HIAWATHA BRAY | TECH LAB
Eric Riseberg/AP Photo
One week after its debut, I’ve had enough of “Pokemon Go.” Soon enough, many of you will agree with me, and not just because you’re bored with chasing cartoon monsters through the streets of Boston. Having tasted the remarkable yet primitive augmented reality (AR) system that makes the Pokemon game work, millions of us will hunger for something better.
And here it comes.
In “Pokemon Go,” the famous Pokemon creatures seem to appear on streets, in parks, or on the steps of public buildings. The software projects the digital images on top of real-world video captured by the phone. Similar AR smartphone games have been around for years; “Pokemon Go” is merely the first of them to attract a massive audience.
The game’s AR effect is amusing enough, but it’s pretty crude. For instance, if you walk toward the Jigglypuff creature displayed on your screen, it doesn’t get larger, as a real object would. Nor can you walk around the image and view it from different angles. It’s just a flat, two-dimensional cartoon, pasted onto your screen.
For me, the novelty wore off pretty fast, because I’ve had a taste of AR at its best, in the form of Microsoft Corp.’s experimental HoloLens device. It’s a head-mounted computer that fills the world with fully formed three-dimensional images that you can view from any angle. It’s a stunning effect, and far more impressive than the visuals of “Pokemon Go.” But then, the video game is free of charge, while HoloLens costs $3,000 and is currently available only to software developers and marketing companies.
So for now, AR fans must settle for “Pokemon Go” and other such games. But not for long. Last month, the Chinese electronics firm Lenovo announced the impending release of the Phab 2 Pro, a new smartphone that could make high-quality AR more popular than selfies.
Set to go on sale later this summer with a starting price of $499, the dreadfully named Phab 2 Pro is the first product to feature a technology called Tango, developed by Alphabet Inc., the parent company of Google. Tango solves the problem of low-quality AR in the best possible way. It uses the phone’s cameras to generate remarkably accurate maps of a user’s surroundings. This makes it possible to add three-dimensional digital images that look and act more like real-world objects.
To accurately project images onto real surroundings, it’s necessary for the computer to know your exact location, and the location of every nearby object — walls and floors, tables and chairs. “Pokemon Go” is so crude partly because the game has only a general idea of the player’s surroundings, not a precise digital map.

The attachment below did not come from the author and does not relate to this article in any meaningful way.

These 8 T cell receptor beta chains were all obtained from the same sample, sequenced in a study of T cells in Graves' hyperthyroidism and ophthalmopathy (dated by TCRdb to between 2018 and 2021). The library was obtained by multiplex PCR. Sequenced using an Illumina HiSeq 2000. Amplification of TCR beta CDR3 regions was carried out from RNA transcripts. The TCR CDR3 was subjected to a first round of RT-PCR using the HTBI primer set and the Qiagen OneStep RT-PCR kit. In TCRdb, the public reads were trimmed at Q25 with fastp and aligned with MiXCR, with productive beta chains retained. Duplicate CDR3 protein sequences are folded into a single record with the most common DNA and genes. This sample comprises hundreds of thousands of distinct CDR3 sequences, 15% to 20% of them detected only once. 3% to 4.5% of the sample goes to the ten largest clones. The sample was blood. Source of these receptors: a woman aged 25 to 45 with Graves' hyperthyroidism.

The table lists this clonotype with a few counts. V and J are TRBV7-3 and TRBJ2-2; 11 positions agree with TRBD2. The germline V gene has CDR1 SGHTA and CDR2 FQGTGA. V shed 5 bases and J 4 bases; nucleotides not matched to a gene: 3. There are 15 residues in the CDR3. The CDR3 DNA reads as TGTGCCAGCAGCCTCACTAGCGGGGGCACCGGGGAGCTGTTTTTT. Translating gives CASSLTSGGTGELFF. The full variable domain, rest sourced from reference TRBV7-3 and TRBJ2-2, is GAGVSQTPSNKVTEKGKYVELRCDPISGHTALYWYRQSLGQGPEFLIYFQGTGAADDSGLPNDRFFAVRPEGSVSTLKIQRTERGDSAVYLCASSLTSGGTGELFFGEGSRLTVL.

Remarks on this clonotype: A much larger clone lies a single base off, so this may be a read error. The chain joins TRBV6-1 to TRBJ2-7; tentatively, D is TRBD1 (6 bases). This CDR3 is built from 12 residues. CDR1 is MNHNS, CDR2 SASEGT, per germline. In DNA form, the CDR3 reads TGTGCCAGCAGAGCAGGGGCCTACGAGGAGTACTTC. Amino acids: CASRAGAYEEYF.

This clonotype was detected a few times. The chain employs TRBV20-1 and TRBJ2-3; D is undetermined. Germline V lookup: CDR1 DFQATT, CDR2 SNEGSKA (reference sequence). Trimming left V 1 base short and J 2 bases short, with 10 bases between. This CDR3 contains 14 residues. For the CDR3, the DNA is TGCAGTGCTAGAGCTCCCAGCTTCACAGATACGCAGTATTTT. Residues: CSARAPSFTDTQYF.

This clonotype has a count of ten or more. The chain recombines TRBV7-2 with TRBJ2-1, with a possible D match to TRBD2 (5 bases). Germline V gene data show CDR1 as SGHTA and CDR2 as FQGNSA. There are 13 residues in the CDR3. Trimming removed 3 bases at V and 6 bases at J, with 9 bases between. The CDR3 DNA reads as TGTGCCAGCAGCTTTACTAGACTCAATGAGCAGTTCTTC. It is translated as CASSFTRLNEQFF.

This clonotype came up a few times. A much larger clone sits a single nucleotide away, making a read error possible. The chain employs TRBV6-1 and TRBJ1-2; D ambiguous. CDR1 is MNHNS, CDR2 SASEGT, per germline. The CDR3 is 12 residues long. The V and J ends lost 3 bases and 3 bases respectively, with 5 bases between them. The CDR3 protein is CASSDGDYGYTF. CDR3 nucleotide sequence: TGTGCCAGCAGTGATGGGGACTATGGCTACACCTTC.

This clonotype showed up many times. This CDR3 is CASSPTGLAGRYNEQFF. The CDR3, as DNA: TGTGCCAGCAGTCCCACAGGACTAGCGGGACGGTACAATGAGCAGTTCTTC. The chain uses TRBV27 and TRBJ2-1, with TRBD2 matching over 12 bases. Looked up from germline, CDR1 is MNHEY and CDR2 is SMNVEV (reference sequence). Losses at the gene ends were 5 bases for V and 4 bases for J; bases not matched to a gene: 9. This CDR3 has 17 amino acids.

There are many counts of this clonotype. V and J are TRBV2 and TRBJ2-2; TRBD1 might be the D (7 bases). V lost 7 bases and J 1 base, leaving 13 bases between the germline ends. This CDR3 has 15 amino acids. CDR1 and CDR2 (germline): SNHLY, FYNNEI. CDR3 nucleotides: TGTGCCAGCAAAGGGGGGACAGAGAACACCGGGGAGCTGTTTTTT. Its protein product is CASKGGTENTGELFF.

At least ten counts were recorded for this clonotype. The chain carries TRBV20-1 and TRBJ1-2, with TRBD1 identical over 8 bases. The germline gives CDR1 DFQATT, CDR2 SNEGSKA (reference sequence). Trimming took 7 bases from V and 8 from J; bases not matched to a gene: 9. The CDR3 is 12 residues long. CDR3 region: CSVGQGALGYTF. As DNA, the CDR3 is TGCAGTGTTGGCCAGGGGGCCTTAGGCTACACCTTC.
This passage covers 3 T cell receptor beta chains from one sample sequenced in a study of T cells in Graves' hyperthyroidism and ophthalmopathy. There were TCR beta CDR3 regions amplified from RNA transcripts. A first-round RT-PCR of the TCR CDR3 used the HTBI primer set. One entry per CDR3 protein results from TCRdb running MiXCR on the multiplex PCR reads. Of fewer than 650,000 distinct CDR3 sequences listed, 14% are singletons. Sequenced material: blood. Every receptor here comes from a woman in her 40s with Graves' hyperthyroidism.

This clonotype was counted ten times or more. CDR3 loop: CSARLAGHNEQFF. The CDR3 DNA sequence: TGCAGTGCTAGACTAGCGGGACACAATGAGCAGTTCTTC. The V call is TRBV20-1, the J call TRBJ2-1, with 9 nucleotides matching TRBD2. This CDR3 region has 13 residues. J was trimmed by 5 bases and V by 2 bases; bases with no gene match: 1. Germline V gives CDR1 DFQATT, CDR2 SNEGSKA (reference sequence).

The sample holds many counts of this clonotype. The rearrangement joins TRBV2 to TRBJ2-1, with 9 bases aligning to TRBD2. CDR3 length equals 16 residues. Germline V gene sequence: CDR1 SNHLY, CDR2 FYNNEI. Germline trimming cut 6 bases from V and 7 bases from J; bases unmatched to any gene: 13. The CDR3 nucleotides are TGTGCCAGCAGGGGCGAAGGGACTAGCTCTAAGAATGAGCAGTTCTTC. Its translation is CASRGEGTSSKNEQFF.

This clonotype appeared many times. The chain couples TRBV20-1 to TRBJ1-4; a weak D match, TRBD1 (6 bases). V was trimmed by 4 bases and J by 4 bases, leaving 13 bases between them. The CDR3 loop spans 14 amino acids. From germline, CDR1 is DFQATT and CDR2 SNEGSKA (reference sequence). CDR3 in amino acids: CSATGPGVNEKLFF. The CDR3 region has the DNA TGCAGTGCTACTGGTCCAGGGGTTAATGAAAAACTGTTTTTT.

Microsoft HoloLens solves this problem with a bank of head-mounted cameras that generate a 3-D map of the room where it’s being used. But Google is doing the same kind of mapping with cameras mounted in a cheap, lightweight smartphone. The results are remarkably accurate.
I saw a demonstration of Tango earlier this year at the CES consumer electronics show in Las Vegas, in which the software was used as a sort of remote tape measure. It could calculate the height and width of tables or the distance from floor to ceiling, simply by looking.
Now imagine shopping online for a new washing machine. Home improvement retailer Lowe’s has built a Tango app that will map your laundry room, then let you add a digital image of the washer, so you can confirm whether it’ll fit. Or say you want to know what a new chandelier will look like in your living room. Tango lets you see before you buy.
Ever get lost in a shopping mall or an airport? Google has built indoor maps for thousands of such venues around the world. With Tango, you’ll now view those maps in AR. Tell the phone you’re looking for Macy’s, and point the phone’s camera at the floor. A pathway appears on screen to guide your steps.
Someday you might download a Tango app before touring the Boston Museum of Fine Arts, so your phone will know exactly where you are. Stop in front of Claude Monet’s painting “Meadow with Poplars,” and you might see a three-dimensional image of the artist and a brief biography.
And of course, there’s gaming.
In a Tango version of “Pokemon Go,” you’d still have to walk several miles before anything exciting happens. But at the end, you’d find solid-looking monsters that could plop down on a park bench and wait for you to show up.
The “Pokemon Go” craze will wane along with summer, unless fans expect to hunt for Pikachu through ankle-deep snow. But demand for rich, robust AR products like Tango is about to heat up.
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